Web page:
A nutritionist has warned against the dangers of the so-called ‘lion diet’ which has taken TikTok by storm – with the hashtag reaching 16.5 million views so far.
You’ve probably heard of ‘indoor baths’, ‘butter boards’ and an endless variety of food and diet hacks, and the latest (and more extreme) trend involves people eating salt, water and red meat for a month.
But more than just a trend, with it influencing many to completely overhaul what they eat, Claudia Le Feuvre, nutritional therapist at the healthy aging platform Goldster has warned that “this is a fad diet” that can have unintended health consequences .
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The ‘lion diet’ was coined by podcaster and TedEx speaker Mikhaila Peterson in 2018, who has reportedly talked about its clear benefits for problems such as fatigue, intolerances, bowel problems and autoimmune symptoms. And now people are trying it all over the world.
For example, a TikTok user, @roryskitchen, with more than 220K followers and almost three million ‘likes’, has documented her journey during the diet, claiming to have the best night’s sleep in the first video, then continuing to feel unwell in parts and recently this says that he feels what he is doing is effective.
But Le Feuvre was not convinced. “TikTok can be full of clever hacks but I would advise people to skip this trend,” he said. So why do people think a diet primarily based on red meat will help them?
“I understand that people do it because it provides temporary relief from some of their symptoms, but there are far superior ways to identify and address underlying food intolerances and what triggers them,” Le Feuvre said.
“Beef [for example] is a very low allergenic food so although the lion’s diet may feel like a simple and good solution for people with IBS, basic food intolerances and inflammation triggered by food allergens, it is not a long-term or healthy solution.”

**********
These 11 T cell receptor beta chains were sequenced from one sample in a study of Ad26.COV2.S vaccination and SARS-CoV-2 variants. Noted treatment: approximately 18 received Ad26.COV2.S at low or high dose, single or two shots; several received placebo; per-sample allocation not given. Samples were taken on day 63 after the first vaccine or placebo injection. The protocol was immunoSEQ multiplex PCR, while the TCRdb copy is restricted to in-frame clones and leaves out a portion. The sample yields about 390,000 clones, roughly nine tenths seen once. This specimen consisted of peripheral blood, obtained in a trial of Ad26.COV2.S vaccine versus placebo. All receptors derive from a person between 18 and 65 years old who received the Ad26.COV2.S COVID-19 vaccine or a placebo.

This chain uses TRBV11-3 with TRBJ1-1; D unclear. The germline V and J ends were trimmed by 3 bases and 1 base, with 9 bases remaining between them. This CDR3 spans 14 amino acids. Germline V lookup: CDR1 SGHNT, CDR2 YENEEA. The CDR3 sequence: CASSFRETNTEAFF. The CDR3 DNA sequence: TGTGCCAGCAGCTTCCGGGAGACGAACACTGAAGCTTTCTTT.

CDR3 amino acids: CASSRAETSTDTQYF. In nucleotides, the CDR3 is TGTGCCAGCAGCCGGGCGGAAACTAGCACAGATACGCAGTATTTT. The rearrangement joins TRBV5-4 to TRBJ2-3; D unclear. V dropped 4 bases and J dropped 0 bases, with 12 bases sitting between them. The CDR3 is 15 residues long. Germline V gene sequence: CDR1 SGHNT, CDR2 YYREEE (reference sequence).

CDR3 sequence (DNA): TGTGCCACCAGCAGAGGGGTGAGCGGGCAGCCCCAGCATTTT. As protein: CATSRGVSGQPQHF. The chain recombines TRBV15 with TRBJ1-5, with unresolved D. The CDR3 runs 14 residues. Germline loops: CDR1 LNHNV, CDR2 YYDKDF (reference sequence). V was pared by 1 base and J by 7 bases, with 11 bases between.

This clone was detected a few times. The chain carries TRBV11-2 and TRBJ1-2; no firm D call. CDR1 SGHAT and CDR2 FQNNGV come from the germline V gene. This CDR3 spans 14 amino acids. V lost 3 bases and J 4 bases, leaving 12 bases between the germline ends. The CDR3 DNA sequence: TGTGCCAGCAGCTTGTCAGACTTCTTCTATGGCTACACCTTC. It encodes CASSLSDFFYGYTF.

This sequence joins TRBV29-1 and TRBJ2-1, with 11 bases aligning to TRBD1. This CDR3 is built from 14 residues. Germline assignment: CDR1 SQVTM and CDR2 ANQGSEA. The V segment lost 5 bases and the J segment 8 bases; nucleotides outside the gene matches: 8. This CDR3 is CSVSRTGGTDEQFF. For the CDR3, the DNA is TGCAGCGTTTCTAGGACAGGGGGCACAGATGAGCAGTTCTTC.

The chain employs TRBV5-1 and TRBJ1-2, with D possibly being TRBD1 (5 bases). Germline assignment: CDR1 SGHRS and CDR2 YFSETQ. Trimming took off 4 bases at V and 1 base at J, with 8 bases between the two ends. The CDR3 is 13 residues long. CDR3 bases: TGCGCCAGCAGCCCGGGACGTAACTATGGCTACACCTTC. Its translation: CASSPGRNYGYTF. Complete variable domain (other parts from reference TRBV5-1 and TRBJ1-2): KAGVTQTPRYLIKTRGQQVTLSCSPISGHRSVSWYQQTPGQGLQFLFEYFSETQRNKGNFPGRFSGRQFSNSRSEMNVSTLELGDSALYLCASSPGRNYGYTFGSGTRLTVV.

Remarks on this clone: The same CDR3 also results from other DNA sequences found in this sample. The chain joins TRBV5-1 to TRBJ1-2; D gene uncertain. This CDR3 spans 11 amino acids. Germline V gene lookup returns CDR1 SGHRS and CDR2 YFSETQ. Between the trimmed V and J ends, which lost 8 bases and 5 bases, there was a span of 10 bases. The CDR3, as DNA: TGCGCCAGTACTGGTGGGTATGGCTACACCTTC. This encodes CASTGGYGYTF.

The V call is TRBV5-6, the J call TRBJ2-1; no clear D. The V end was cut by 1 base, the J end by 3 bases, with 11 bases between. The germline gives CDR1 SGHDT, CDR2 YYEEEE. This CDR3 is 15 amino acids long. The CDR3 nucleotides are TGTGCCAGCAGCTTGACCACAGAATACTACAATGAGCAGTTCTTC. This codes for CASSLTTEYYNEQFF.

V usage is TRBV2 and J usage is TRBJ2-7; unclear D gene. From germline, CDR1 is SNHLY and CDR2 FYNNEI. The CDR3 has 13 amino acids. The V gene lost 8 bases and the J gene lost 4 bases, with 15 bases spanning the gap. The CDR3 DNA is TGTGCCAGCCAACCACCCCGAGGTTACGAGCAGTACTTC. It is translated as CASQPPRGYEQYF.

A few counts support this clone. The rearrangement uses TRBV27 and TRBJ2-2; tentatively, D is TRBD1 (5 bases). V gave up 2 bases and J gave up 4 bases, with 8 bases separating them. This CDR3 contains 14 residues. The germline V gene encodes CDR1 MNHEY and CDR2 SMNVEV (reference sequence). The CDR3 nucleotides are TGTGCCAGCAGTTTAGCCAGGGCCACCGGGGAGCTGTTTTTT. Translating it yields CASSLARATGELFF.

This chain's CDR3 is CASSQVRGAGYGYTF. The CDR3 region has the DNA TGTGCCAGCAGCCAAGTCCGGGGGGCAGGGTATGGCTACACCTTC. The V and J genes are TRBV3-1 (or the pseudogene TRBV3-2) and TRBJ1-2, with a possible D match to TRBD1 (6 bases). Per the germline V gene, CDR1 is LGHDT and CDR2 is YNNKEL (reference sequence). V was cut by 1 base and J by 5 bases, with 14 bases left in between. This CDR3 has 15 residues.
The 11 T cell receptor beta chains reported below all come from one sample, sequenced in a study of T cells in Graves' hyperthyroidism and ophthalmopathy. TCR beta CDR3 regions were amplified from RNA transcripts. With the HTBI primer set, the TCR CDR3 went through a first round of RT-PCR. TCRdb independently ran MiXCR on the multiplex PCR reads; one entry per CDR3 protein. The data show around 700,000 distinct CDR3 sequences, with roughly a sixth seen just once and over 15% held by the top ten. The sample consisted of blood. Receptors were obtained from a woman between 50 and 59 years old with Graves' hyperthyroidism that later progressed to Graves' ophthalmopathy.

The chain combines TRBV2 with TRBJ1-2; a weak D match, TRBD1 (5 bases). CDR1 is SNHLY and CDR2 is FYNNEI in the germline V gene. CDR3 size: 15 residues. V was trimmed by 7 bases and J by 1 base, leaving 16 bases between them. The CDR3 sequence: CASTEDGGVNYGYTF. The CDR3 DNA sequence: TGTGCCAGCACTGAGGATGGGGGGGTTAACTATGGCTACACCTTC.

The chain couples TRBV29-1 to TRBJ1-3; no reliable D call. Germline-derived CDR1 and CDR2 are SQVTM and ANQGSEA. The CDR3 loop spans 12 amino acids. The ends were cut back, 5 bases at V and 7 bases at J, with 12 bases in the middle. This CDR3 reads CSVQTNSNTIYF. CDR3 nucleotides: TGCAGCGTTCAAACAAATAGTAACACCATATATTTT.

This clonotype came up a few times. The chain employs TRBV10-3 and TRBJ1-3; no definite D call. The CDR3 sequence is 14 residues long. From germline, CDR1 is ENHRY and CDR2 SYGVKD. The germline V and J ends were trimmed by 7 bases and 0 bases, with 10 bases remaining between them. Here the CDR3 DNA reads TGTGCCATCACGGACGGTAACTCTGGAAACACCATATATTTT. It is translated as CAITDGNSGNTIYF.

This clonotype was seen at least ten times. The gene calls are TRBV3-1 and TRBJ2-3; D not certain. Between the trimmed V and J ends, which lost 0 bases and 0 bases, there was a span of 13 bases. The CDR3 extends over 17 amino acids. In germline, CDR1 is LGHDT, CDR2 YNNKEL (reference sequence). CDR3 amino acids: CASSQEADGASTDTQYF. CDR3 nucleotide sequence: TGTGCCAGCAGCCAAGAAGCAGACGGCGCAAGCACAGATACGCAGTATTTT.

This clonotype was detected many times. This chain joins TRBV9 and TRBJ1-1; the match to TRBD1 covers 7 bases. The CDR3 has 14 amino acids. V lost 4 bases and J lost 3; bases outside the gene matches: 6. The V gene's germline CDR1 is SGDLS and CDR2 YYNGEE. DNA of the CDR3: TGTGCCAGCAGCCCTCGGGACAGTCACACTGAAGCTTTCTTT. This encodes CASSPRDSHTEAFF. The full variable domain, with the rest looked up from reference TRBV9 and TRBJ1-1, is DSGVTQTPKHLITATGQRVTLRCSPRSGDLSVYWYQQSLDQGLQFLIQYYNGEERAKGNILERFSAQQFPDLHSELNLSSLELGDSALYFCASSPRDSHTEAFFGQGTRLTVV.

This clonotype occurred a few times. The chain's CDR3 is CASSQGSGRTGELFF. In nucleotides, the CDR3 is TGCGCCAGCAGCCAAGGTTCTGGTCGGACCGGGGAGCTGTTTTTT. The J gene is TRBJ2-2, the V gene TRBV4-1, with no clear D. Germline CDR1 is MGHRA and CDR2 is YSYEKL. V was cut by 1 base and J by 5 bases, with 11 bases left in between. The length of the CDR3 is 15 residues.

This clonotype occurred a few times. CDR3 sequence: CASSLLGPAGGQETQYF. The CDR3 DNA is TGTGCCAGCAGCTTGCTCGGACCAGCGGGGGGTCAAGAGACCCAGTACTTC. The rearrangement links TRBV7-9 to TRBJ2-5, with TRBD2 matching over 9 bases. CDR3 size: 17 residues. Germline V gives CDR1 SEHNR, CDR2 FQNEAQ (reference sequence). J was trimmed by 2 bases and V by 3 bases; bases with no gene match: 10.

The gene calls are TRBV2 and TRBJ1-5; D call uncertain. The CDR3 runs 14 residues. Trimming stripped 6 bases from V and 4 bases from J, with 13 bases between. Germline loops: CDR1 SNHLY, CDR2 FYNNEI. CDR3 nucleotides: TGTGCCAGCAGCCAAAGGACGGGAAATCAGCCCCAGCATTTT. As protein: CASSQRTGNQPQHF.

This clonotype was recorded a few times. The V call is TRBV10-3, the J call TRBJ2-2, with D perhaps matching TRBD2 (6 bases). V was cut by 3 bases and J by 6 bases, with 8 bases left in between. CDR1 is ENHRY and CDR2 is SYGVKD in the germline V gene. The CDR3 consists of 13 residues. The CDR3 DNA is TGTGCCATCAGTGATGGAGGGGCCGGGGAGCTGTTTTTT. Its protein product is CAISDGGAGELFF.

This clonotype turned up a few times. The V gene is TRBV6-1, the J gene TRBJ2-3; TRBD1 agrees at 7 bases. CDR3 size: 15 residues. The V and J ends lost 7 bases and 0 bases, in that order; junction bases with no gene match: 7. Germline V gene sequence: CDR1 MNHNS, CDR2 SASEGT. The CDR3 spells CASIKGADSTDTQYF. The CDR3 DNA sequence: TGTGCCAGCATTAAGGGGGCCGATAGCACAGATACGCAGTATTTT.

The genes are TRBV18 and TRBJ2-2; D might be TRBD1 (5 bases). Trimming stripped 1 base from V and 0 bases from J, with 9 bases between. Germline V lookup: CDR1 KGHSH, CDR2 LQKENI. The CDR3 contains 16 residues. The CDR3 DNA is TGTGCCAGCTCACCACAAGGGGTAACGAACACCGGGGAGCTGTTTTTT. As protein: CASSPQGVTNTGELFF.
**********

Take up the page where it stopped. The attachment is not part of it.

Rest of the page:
A better way to determine triggers is through an elimination diet, which is when you cut out certain foods for a while and record the results to see what could be causing the problem, with the guidance of a professional.
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“The biggest risk of the lion diet is that you only eat beef, so you lose other nutrients such as healthy fats, fiber and all the vitamins and minerals from fruits and vegetables. In the long term, you can develop significant nutrient deficiencies,” Le Feuvre warned.
Although the long-term consequences of the diet are not known for sure, Le Feuvre also points out that “salt is not helpful for fluid retention and blood pressure.”
And with some people choosing to eat raw meat, there’s more to consider. “Consuming raw beef is potentially dangerous, especially if one is pregnant, because of the risk of contracting toxoplasmosis [a common infection that you can catch from the poo of infected cats, or infected meat] so I would recommend skipping this as well.”
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Le Feuvre says the effects of the lion diet may include halitosis (bad breath), piles, high cholesterol, constipation, piles and very low energy because you lose a lot of fiber and good nutrients from carbohydrates. “So, in short I’m not a fan and highly recommend people skip trying this TikTok trend.”
“If you’re still not sure, please speak to your GP and ask them if they have a dietitian or nutritionist they work with and get expert help, as this is a fad diet,” she added. It might be wise to think twice before trying any diet you see on TikTok, with them recently calling for ‘perpetuating a toxic diet culture’ among teenagers.
The NHS points out that although red meat such as beef, lamb and pork can be good sources of protein, eating a lot of red and processed meat increases the risk of bowel cancer.
The Eatwell Guide advises that to maintain a healthy and balanced diet, people should aim to eat at least five portions of a variety of fruit and vegetables each day, base meals on starchy foods high in fiber such as potatoes, bread, rice or pasta, have a little dairy. or dairy alternatives, eat beans, legumes, fish, eggs, meat or other proteins, use unsaturated oils and spreads in small amounts, and drink six to eight glasses of fluids a day.
Watch: Eating processed meat ‘increases heart disease risk by a fifth’